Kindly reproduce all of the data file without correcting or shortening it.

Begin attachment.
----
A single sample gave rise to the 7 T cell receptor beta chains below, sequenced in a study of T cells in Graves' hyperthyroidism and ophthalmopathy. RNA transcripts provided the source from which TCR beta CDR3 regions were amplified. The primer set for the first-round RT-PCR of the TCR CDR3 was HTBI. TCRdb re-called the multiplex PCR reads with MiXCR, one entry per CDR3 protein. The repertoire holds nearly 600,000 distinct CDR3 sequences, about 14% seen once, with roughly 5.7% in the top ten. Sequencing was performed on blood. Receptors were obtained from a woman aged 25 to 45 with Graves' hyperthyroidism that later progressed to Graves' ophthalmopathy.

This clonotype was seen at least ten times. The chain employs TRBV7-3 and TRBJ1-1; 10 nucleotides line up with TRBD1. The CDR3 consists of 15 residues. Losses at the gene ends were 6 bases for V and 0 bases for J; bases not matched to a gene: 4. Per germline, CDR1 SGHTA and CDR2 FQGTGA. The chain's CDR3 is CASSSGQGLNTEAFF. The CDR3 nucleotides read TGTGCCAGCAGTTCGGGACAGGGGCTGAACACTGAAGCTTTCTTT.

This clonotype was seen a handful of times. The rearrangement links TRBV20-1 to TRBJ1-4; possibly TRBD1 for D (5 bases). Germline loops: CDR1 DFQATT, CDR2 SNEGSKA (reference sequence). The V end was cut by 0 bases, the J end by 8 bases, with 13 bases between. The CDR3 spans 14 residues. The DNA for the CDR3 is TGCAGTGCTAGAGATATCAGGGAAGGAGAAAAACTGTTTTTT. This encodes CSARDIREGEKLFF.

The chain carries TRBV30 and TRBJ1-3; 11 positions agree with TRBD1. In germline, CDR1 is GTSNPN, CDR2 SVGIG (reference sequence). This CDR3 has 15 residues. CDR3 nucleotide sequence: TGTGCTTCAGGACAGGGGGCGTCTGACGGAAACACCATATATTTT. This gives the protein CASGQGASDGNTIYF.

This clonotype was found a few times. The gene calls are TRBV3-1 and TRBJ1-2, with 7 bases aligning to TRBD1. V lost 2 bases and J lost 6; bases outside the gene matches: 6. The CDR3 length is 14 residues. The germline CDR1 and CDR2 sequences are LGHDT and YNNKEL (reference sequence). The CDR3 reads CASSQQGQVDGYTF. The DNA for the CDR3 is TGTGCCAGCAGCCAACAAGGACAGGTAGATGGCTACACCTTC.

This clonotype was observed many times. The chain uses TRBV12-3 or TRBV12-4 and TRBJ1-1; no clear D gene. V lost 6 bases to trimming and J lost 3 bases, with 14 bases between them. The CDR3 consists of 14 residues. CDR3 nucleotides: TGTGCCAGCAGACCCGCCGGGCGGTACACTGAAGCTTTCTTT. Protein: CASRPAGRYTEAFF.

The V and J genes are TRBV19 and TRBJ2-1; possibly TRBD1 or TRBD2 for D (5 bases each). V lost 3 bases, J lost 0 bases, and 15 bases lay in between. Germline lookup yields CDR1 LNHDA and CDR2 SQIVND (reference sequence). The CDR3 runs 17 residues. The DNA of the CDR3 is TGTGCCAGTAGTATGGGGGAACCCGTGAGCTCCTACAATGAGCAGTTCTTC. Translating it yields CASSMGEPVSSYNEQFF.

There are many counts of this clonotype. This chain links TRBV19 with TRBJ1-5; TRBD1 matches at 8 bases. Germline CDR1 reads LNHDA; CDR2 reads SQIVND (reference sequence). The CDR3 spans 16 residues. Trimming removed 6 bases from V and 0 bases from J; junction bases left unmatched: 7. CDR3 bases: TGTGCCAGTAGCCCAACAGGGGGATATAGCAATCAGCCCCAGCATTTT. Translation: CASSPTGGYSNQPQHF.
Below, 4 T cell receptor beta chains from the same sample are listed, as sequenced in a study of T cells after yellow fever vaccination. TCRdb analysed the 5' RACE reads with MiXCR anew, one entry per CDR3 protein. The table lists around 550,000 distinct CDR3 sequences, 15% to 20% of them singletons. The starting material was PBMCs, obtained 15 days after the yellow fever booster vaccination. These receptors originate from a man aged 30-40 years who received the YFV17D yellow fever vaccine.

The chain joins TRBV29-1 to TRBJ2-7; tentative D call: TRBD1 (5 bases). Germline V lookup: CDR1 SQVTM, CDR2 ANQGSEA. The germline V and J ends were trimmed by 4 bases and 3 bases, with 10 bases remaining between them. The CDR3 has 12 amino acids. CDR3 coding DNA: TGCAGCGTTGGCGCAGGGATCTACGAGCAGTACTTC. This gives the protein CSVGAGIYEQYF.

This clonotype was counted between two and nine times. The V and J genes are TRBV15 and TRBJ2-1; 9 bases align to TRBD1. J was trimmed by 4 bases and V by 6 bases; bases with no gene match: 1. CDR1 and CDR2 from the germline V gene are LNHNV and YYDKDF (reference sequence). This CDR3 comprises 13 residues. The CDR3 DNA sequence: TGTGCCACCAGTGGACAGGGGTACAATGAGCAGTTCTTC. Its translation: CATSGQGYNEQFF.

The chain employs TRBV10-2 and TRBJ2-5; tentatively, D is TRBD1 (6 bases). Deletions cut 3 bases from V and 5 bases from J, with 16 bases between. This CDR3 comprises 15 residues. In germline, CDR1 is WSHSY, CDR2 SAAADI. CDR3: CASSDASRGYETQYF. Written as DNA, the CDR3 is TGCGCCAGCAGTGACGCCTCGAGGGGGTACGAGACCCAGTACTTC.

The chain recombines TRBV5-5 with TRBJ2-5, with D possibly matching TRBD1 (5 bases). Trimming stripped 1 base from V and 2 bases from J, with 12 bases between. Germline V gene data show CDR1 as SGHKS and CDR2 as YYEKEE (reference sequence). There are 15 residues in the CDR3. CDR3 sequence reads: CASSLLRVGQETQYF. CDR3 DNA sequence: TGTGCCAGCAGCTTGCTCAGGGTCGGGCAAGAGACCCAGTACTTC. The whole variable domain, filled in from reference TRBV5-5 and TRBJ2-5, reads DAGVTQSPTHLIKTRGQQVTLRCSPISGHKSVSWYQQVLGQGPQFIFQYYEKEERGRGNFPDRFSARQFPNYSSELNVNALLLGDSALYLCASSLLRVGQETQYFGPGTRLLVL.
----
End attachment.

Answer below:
A single sample gave rise to the 7 T cell receptor beta chains below, sequenced in a study of T cells in Graves' hyperthyroidism and ophthalmopathy. RNA transcripts provided the source from which TCR beta CDR3 regions were amplified. The primer set for the first-round RT-PCR of the TCR CDR3 was HTBI. TCRdb re-called the multiplex PCR reads with MiXCR, one entry per CDR3 protein. The repertoire holds nearly 600,000 distinct CDR3 sequences, about 14% seen once, with roughly 5.7% in the top ten. Sequencing was performed on blood. Receptors were obtained from a woman aged 25 to 45 with Graves' hyperthyroidism that later progressed to Graves' ophthalmopathy.

This clonotype was seen at least ten times. The chain employs TRBV7-3 and TRBJ1-1; 10 nucleotides line up with TRBD1. The CDR3 consists of 15 residues. Losses at the gene ends were 6 bases for V and 0 bases for J; bases not matched to a gene: 4. Per germline, CDR1 SGHTA and CDR2 FQGTGA. The chain's CDR3 is CASSSGQGLNTEAFF. The CDR3 nucleotides read TGTGCCAGCAGTTCGGGACAGGGGCTGAACACTGAAGCTTTCTTT.

This clonotype was seen a handful of times. The rearrangement links TRBV20-1 to TRBJ1-4; possibly TRBD1 for D (5 bases). Germline loops: CDR1 DFQATT, CDR2 SNEGSKA (reference sequence). The V end was cut by 0 bases, the J end by 8 bases, with 13 bases between. The CDR3 spans 14 residues. The DNA for the CDR3 is TGCAGTGCTAGAGATATCAGGGAAGGAGAAAAACTGTTTTTT. This encodes CSARDIREGEKLFF.

The chain carries TRBV30 and TRBJ1-3; 11 positions agree with TRBD1. In germline, CDR1 is GTSNPN, CDR2 SVGIG (reference sequence). This CDR3 has 15 residues. CDR3 nucleotide sequence: TGTGCTTCAGGACAGGGGGCGTCTGACGGAAACACCATATATTTT. This gives the protein CASGQGASDGNTIYF.

This clonotype was found a few times. The gene calls are TRBV3-1 and TRBJ1-2, with 7 bases aligning to TRBD1. V lost 2 bases and J lost 6; bases outside the gene matches: 6. The CDR3 length is 14 residues. The germline CDR1 and CDR2 sequences are LGHDT and YNNKEL (reference sequence). The CDR3 reads CASSQQGQVDGYTF. The DNA for the CDR3 is TGTGCCAGCAGCCAACAAGGACAGGTAGATGGCTACACCTTC.

This clonotype was observed many times. The chain uses TRBV12-3 or TRBV12-4 and TRBJ1-1; no clear D gene. V lost 6 bases to trimming and J lost 3 bases, with 14 bases between them. The CDR3 consists of 14 residues. CDR3 nucleotides: TGTGCCAGCAGACCCGCCGGGCGGTACACTGAAGCTTTCTTT. Protein: CASRPAGRYTEAFF.

The V and J genes are TRBV19 and TRBJ2-1; possibly TRBD1 or TRBD2 for D (5 bases each). V lost 3 bases, J lost 0 bases, and 15 bases lay in between. Germline lookup yields CDR1 LNHDA and CDR2 SQIVND (reference sequence). The CDR3 runs 17 residues. The DNA of the CDR3 is TGTGCCAGTAGTATGGGGGAACCCGTGAGCTCCTACAATGAGCAGTTCTTC. Translating it yields CASSMGEPVSSYNEQFF.

There are many counts of this clonotype. This chain links TRBV19 with TRBJ1-5; TRBD1 matches at 8 bases. Germline CDR1 reads LNHDA; CDR2 reads SQIVND (reference sequence). The CDR3 spans 16 residues. Trimming removed 6 bases from V and 0 bases from J; junction bases left unmatched: 7. CDR3 bases: TGTGCCAGTAGCCCAACAGGGGGATATAGCAATCAGCCCCAGCATTTT. Translation: CASSPTGGYSNQPQHF.
Below, 4 T cell receptor beta chains from the same sample are listed, as sequenced in a study of T cells after yellow fever vaccination. TCRdb analysed the 5' RACE reads with MiXCR anew, one entry per CDR3 protein. The table lists around 550,000 distinct CDR3 sequences, 15% to 20% of them singletons. The starting material was PBMCs, obtained 15 days after the yellow fever booster vaccination. These receptors originate from a man aged 30-40 years who received the YFV17D yellow fever vaccine.

The chain joins TRBV29-1 to TRBJ2-7; tentative D call: TRBD1 (5 bases). Germline V lookup: CDR1 SQVTM, CDR2 ANQGSEA. The germline V and J ends were trimmed by 4 bases and 3 bases, with 10 bases remaining between them. The CDR3 has 12 amino acids. CDR3 coding DNA: TGCAGCGTTGGCGCAGGGATCTACGAGCAGTACTTC. This gives the protein CSVGAGIYEQYF.

This clonotype was counted between two and nine times. The V and J genes are TRBV15 and TRBJ2-1; 9 bases align to TRBD1. J was trimmed by 4 bases and V by 6 bases; bases with no gene match: 1. CDR1 and CDR2 from the germline V gene are LNHNV and YYDKDF (reference sequence). This CDR3 comprises 13 residues. The CDR3 DNA sequence: TGTGCCACCAGTGGACAGGGGTACAATGAGCAGTTCTTC. Its translation: CATSGQGYNEQFF.

The chain employs TRBV10-2 and TRBJ2-5; tentatively, D is TRBD1 (6 bases). Deletions cut 3 bases from V and 5 bases from J, with 16 bases between. This CDR3 comprises 15 residues. In germline, CDR1 is WSHSY, CDR2 SAAADI. CDR3: CASSDASRGYETQYF. Written as DNA, the CDR3 is TGCGCCAGCAGTGACGCCTCGAGGGGGTACGAGACCCAGTACTTC.

The chain recombines TRBV5-5 with TRBJ2-5, with D possibly matching TRBD1 (5 bases). Trimming stripped 1 base from V and 2 bases from J, with 12 bases between. Germline V gene data show CDR1 as SGHKS and CDR2 as YYEKEE (reference sequence). There are 15 residues in the CDR3. CDR3 sequence reads: CASSLLRVGQETQYF. CDR3 DNA sequence: TGTGCCAGCAGCTTGCTCAGGGTCGGGCAAGAGACCCAGTACTTC. The whole variable domain, filled in from reference TRBV5-5 and TRBJ2-5, reads DAGVTQSPTHLIKTRGQQVTLRCSPISGHKSVSWYQQVLGQGPQFIFQYYEKEERGRGNFPDRFSARQFPNYSSELNVNALLLGDSALYLCASSLLRVGQETQYFGPGTRLLVL.